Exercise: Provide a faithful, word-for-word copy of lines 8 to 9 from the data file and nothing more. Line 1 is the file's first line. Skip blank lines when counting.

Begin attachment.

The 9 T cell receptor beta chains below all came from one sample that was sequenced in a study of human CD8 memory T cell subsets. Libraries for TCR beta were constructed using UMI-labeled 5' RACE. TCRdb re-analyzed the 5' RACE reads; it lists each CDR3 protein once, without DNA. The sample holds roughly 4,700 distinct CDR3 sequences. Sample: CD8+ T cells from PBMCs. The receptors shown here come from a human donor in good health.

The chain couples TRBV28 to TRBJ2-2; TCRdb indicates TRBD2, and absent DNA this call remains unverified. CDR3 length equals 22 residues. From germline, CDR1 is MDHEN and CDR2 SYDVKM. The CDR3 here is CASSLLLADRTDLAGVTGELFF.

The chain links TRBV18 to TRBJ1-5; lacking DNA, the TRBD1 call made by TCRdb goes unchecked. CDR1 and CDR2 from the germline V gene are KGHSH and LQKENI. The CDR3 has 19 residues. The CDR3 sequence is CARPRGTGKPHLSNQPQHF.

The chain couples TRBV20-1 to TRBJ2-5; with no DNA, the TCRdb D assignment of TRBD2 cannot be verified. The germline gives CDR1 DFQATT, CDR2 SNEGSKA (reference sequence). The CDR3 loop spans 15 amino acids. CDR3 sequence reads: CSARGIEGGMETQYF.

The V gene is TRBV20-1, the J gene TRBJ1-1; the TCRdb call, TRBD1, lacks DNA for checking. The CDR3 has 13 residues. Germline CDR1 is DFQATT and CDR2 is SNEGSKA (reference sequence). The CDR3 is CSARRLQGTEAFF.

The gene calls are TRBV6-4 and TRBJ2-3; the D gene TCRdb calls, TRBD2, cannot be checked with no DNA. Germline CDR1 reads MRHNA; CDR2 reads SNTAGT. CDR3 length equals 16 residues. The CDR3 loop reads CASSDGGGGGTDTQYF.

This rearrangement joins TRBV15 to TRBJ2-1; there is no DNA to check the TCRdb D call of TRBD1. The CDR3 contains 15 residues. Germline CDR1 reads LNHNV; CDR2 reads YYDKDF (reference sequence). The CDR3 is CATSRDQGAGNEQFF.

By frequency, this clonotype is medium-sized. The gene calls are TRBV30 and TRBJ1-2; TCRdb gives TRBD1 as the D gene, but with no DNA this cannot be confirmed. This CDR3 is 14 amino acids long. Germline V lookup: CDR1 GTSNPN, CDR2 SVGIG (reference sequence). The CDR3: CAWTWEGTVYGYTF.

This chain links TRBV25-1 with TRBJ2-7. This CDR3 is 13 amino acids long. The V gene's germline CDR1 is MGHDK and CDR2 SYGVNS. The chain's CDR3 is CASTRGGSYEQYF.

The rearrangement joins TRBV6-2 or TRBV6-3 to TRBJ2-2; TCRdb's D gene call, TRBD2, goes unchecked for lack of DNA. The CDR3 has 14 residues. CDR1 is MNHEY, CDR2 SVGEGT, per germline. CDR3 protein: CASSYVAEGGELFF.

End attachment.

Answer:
By frequency, this clonotype is medium-sized. The gene calls are TRBV30 and TRBJ1-2; TCRdb gives TRBD1 as the D gene, but with no DNA this cannot be confirmed. This CDR3 is 14 amino acids long. Germline V lookup: CDR1 GTSNPN, CDR2 SVGIG (reference sequence). The CDR3: CAWTWEGTVYGYTF.

This chain links TRBV25-1 with TRBJ2-7. This CDR3 is 13 amino acids long. The V gene's germline CDR1 is MGHDK and CDR2 SYGVNS. The chain's CDR3 is CASTRGGSYEQYF.